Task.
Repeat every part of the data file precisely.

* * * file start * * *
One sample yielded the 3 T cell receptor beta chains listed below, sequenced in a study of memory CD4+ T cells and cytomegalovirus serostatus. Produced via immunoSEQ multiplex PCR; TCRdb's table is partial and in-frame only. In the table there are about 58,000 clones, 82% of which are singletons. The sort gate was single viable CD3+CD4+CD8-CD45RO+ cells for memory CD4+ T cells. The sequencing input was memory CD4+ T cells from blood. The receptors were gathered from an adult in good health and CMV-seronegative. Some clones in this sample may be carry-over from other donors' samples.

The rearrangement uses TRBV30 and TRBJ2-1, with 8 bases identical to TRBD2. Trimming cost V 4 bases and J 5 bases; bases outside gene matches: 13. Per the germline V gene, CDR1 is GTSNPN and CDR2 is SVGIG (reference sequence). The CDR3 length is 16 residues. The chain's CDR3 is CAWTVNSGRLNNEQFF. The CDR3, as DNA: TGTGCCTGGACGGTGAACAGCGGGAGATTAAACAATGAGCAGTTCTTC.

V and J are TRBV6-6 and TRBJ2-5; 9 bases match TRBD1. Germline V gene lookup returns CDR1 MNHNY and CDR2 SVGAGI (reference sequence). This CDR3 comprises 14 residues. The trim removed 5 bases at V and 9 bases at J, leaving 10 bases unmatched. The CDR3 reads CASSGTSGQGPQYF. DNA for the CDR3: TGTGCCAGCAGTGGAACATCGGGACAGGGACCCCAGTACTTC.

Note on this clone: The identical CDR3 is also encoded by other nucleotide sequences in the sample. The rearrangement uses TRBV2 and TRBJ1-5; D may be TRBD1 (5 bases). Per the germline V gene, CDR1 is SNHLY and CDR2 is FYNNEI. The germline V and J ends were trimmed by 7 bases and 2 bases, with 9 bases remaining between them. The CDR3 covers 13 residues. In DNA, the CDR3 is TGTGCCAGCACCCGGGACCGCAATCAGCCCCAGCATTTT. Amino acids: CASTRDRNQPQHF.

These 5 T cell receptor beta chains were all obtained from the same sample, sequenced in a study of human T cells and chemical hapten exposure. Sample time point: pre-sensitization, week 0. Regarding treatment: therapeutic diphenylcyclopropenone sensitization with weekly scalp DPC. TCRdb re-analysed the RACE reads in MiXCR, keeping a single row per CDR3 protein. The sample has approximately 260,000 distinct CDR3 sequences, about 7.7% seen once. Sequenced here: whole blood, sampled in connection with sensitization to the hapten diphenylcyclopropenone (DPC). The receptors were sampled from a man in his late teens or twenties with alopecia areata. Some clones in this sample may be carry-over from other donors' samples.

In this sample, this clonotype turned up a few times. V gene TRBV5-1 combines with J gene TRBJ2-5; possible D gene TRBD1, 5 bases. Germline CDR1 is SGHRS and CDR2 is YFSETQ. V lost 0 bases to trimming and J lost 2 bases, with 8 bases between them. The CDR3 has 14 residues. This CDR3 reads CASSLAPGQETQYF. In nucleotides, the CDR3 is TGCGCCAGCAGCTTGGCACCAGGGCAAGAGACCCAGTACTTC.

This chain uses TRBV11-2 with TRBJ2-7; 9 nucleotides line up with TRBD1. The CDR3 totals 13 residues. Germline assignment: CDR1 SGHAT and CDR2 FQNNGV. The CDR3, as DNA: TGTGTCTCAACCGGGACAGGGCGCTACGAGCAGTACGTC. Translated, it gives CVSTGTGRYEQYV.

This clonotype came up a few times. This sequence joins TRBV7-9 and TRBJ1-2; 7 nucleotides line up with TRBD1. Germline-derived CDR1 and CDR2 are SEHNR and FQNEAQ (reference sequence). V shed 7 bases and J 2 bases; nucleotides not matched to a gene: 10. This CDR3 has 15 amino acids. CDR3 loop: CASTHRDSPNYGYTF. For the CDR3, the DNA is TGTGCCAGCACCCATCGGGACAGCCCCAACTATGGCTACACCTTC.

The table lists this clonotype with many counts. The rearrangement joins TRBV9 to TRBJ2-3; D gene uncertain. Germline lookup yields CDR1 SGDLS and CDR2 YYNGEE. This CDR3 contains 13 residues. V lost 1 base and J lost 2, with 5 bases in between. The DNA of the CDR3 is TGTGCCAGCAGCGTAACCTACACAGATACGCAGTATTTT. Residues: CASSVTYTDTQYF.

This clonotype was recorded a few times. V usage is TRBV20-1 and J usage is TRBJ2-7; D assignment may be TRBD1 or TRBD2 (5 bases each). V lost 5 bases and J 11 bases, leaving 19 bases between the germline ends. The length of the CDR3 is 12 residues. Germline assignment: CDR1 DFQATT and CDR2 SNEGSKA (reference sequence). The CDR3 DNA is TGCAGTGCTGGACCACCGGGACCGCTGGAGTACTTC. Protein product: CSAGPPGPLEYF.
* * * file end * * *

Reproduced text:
One sample yielded the 3 T cell receptor beta chains listed below, sequenced in a study of memory CD4+ T cells and cytomegalovirus serostatus. Produced via immunoSEQ multiplex PCR; TCRdb's table is partial and in-frame only. In the table there are about 58,000 clones, 82% of which are singletons. The sort gate was single viable CD3+CD4+CD8-CD45RO+ cells for memory CD4+ T cells. The sequencing input was memory CD4+ T cells from blood. The receptors were gathered from an adult in good health and CMV-seronegative. Some clones in this sample may be carry-over from other donors' samples.

The rearrangement uses TRBV30 and TRBJ2-1, with 8 bases identical to TRBD2. Trimming cost V 4 bases and J 5 bases; bases outside gene matches: 13. Per the germline V gene, CDR1 is GTSNPN and CDR2 is SVGIG (reference sequence). The CDR3 length is 16 residues. The chain's CDR3 is CAWTVNSGRLNNEQFF. The CDR3, as DNA: TGTGCCTGGACGGTGAACAGCGGGAGATTAAACAATGAGCAGTTCTTC.

V and J are TRBV6-6 and TRBJ2-5; 9 bases match TRBD1. Germline V gene lookup returns CDR1 MNHNY and CDR2 SVGAGI (reference sequence). This CDR3 comprises 14 residues. The trim removed 5 bases at V and 9 bases at J, leaving 10 bases unmatched. The CDR3 reads CASSGTSGQGPQYF. DNA for the CDR3: TGTGCCAGCAGTGGAACATCGGGACAGGGACCCCAGTACTTC.

Note on this clone: The identical CDR3 is also encoded by other nucleotide sequences in the sample. The rearrangement uses TRBV2 and TRBJ1-5; D may be TRBD1 (5 bases). Per the germline V gene, CDR1 is SNHLY and CDR2 is FYNNEI. The germline V and J ends were trimmed by 7 bases and 2 bases, with 9 bases remaining between them. The CDR3 covers 13 residues. In DNA, the CDR3 is TGTGCCAGCACCCGGGACCGCAATCAGCCCCAGCATTTT. Amino acids: CASTRDRNQPQHF.

These 5 T cell receptor beta chains were all obtained from the same sample, sequenced in a study of human T cells and chemical hapten exposure. Sample time point: pre-sensitization, week 0. Regarding treatment: therapeutic diphenylcyclopropenone sensitization with weekly scalp DPC. TCRdb re-analysed the RACE reads in MiXCR, keeping a single row per CDR3 protein. The sample has approximately 260,000 distinct CDR3 sequences, about 7.7% seen once. Sequenced here: whole blood, sampled in connection with sensitization to the hapten diphenylcyclopropenone (DPC). The receptors were sampled from a man in his late teens or twenties with alopecia areata. Some clones in this sample may be carry-over from other donors' samples.

In this sample, this clonotype turned up a few times. V gene TRBV5-1 combines with J gene TRBJ2-5; possible D gene TRBD1, 5 bases. Germline CDR1 is SGHRS and CDR2 is YFSETQ. V lost 0 bases to trimming and J lost 2 bases, with 8 bases between them. The CDR3 has 14 residues. This CDR3 reads CASSLAPGQETQYF. In nucleotides, the CDR3 is TGCGCCAGCAGCTTGGCACCAGGGCAAGAGACCCAGTACTTC.

This chain uses TRBV11-2 with TRBJ2-7; 9 nucleotides line up with TRBD1. The CDR3 totals 13 residues. Germline assignment: CDR1 SGHAT and CDR2 FQNNGV. The CDR3, as DNA: TGTGTCTCAACCGGGACAGGGCGCTACGAGCAGTACGTC. Translated, it gives CVSTGTGRYEQYV.

This clonotype came up a few times. This sequence joins TRBV7-9 and TRBJ1-2; 7 nucleotides line up with TRBD1. Germline-derived CDR1 and CDR2 are SEHNR and FQNEAQ (reference sequence). V shed 7 bases and J 2 bases; nucleotides not matched to a gene: 10. This CDR3 has 15 amino acids. CDR3 loop: CASTHRDSPNYGYTF. For the CDR3, the DNA is TGTGCCAGCACCCATCGGGACAGCCCCAACTATGGCTACACCTTC.

The table lists this clonotype with many counts. The rearrangement joins TRBV9 to TRBJ2-3; D gene uncertain. Germline lookup yields CDR1 SGDLS and CDR2 YYNGEE. This CDR3 contains 13 residues. V lost 1 base and J lost 2, with 5 bases in between. The DNA of the CDR3 is TGTGCCAGCAGCGTAACCTACACAGATACGCAGTATTTT. Residues: CASSVTYTDTQYF.

This clonotype was recorded a few times. V usage is TRBV20-1 and J usage is TRBJ2-7; D assignment may be TRBD1 or TRBD2 (5 bases each). V lost 5 bases and J 11 bases, leaving 19 bases between the germline ends. The length of the CDR3 is 12 residues. Germline assignment: CDR1 DFQATT and CDR2 SNEGSKA (reference sequence). The CDR3 DNA is TGCAGTGCTGGACCACCGGGACCGCTGGAGTACTTC. Protein product: CSAGPPGPLEYF.